Why requirejs?

Why are we using requirejs? I've even asked it of myself. For me, organizing large javascript projects and managing dependencies led to it. There are lots of great posts about how to use requirejs but I wanted to focus on WHY.

Explicit Dependency Specifications

Open up any significant sized javascript file with 100+ lines of code, even 50, and tell me, within 5 seconds, what dependencies it has. Can't do it? You can with modules and requirejs.

function View() {
    this.name = ko.observable('bob');
    this.age = ko.observable(20);
var view = new View();
ko.applyBindings(view, $('viewPlaceHolder')[0]);    


require(['jquery', 'knockout'], function($, ko) {
    // who knows whats in here, but I do know what it needs

How often do you use this information as a developer? Think about the value in not spending 5 minutes everytime you need to know, or more likely, the value in not creating a bug because you didn't take the time to find them all or you missed one.

Explicit Export Specifications

Along with explicit dependencies, modules have an explicit mechanism to define what they export. We can quickly read a module and know what it provides by looking at the return statement, instead of wondering what globals to access. define makes explicit that it is providing an interface to consumers.

define('math', ['dependencyA', 'dependencyB'], function(dependencyA, dependencyB) {
    // horrible things to local scope
    return {
            min: min,
            max: max,
            average: average

Avoid Script Tag Soup

<script src="scripts/utils.js">
<script src="scripts/numbers.js">
<script src="scripts/common.js">
<script src="scripts/formatting.js">
<script src="scripts/thing.js">
<script src="scripts/other.js">
<script src="scripts/site.js">

Did I type the path correctly? Are they ordered properly? Did someone change the order for a reason? Did they leave a comment, is it still applicable? What if I need to refactor one of them and change its position in the list?

With requirejs we can simply work on the dependency lists alone:

define('utils', [], function(){

define('numbers', [], function(){

define('common', ['utils', 'numbers'], function(){

define('formatting', [], function(){

define('thing', ['formatting'], function(){


This makes the dependencies explicit as we've shown above and doesn't hide meaning in an ordered list of script tags that are likely copy/pasted every time someone needs to load a set of dependencies, because who is going to manage this list and limit it to only the pieces they need, in every view of every application?

Confidence in Refactoring

Unlike in static typed languages, I can't just build to see if I messed up a dependency.

If dependency management is automatic, and we have an explicit, consistent specification of what interface we export from a module, and we use a function scope to organize our locals, it becomes very easy to make changes within a module, to split modules in parts etc. Our feeble human minds can focus on one module, but have a very difficult time taking into consideration the entire scope of the application. It's not that you can't practice this with function scopes alone, but it becomes a requirement with requirejs.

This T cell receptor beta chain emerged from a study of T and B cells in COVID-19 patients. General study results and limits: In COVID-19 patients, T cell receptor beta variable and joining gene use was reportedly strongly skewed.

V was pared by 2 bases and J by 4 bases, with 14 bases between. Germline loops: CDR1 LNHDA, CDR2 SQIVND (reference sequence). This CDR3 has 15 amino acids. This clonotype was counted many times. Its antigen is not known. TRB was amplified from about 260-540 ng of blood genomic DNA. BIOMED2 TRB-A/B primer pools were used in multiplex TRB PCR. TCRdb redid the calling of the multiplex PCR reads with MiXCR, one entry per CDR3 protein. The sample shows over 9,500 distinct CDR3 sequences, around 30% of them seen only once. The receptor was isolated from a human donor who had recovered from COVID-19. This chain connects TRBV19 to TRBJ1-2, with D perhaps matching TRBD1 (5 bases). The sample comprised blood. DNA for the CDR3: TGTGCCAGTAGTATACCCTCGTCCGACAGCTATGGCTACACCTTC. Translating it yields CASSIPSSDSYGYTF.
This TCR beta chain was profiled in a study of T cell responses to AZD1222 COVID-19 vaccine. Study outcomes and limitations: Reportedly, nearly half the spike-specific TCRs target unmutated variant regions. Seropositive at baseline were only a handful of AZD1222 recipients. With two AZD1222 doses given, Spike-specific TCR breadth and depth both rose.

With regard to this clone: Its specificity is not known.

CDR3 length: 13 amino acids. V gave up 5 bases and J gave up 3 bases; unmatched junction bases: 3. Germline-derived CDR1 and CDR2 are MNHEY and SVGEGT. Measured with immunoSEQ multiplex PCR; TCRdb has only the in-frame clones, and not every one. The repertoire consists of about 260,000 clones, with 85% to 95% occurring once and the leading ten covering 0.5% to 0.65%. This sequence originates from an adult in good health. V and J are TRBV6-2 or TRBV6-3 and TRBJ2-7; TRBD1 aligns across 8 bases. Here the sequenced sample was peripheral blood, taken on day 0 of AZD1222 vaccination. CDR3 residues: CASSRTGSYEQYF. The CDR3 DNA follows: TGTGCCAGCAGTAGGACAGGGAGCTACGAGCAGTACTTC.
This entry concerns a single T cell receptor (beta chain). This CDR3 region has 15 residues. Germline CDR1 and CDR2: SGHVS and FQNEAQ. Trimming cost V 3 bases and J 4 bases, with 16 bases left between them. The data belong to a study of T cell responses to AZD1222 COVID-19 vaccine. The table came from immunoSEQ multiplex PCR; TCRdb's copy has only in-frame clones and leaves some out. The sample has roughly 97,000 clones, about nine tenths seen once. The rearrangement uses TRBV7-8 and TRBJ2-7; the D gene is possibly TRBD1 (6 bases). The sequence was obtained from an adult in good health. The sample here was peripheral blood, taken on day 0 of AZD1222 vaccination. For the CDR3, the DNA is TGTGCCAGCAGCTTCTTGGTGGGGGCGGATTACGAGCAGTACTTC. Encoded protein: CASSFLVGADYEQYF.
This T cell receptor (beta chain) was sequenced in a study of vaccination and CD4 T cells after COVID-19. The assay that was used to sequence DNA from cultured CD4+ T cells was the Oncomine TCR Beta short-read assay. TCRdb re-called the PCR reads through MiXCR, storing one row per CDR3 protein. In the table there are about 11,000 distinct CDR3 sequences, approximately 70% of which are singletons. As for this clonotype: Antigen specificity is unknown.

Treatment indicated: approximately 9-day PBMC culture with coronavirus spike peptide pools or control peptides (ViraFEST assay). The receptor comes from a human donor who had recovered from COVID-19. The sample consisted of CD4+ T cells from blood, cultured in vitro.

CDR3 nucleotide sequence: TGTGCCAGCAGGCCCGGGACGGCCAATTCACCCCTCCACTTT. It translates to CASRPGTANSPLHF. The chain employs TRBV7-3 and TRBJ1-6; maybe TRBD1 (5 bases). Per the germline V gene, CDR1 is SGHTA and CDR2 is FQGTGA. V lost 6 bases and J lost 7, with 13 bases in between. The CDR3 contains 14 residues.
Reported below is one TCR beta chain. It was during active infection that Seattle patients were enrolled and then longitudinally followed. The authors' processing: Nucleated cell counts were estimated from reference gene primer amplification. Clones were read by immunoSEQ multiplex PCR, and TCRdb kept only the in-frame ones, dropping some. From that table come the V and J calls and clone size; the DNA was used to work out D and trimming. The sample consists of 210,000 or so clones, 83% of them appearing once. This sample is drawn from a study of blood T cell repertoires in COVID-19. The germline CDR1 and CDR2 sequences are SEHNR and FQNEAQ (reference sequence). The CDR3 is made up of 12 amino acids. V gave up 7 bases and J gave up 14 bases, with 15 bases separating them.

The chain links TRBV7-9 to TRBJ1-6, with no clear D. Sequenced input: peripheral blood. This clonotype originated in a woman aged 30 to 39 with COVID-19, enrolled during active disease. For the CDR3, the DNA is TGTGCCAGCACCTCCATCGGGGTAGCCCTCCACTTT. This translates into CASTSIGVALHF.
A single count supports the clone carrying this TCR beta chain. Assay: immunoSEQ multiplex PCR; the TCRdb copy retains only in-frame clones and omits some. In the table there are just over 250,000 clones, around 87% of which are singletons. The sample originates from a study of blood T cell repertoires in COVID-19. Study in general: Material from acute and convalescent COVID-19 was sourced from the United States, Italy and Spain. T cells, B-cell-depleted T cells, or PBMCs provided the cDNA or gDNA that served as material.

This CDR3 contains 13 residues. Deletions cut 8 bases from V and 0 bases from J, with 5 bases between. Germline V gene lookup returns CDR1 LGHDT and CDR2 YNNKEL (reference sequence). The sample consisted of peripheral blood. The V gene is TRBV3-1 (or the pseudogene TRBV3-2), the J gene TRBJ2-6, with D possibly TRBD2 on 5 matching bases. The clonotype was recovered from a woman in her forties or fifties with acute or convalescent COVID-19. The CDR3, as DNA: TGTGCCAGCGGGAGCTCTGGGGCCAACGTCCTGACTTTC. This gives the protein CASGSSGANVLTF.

Shines a Light on Circular Dependencies and Intent

It's very easy to create circular dependencies in javascript, refactoring non module code to module code lets those issues bubble up to the dependency list and makes them apparent. It also helps other developers see how modules were intended to be used together, so they don't make assumptions and violate internal dependencies. You simply cannot see this stuff without a modular approach.

Simplified Testing

This falls back to script tag soup. When we setup tests we have to worry about loading scripts, even if it's just the module we are testing. We have three choices, take your pick:

  • Copy/paste a shared list between test fixtures, suffering testing speed and potentially breaking tests when updating this list.
  • Manually create this list for each test fixture, by manually scanning for dependencies, see above.
  • Use requirejs and forget about it

Simplifies Sharing Code

We have lots of handy JS we create, but sometimes we don't share it because it's too difficult to know what it needs. With requirejs, it's easy to see what needs to go with a piece of code, to use it elsewhere.

Works Client Side

Mobile and other solutions don't always end up using a server side technology and even if they do, it varies, so a module framework on the client is a huge benefit. Especially for organizing complex mobile applications.

Optimized Build

If desired, you can combine and minify your modules into one script for an optimized experience. The great part is you can use requirejs in dev without this and only add it as a deploy step, thus alleviating the need to build every time you make a change in dev.

Other benefits

  • Only load what you need, on demand and asynchronously!
  • Lazy loaded scripts
  • Although something is coming in ES harmony

    unless someone can get Microsoft to adopt rapid IE updates, even for old IEs, AMD will be around for a long time - James Burke

  • Consistent approach to mocking modules if testing via stubbing.

Articles against modules

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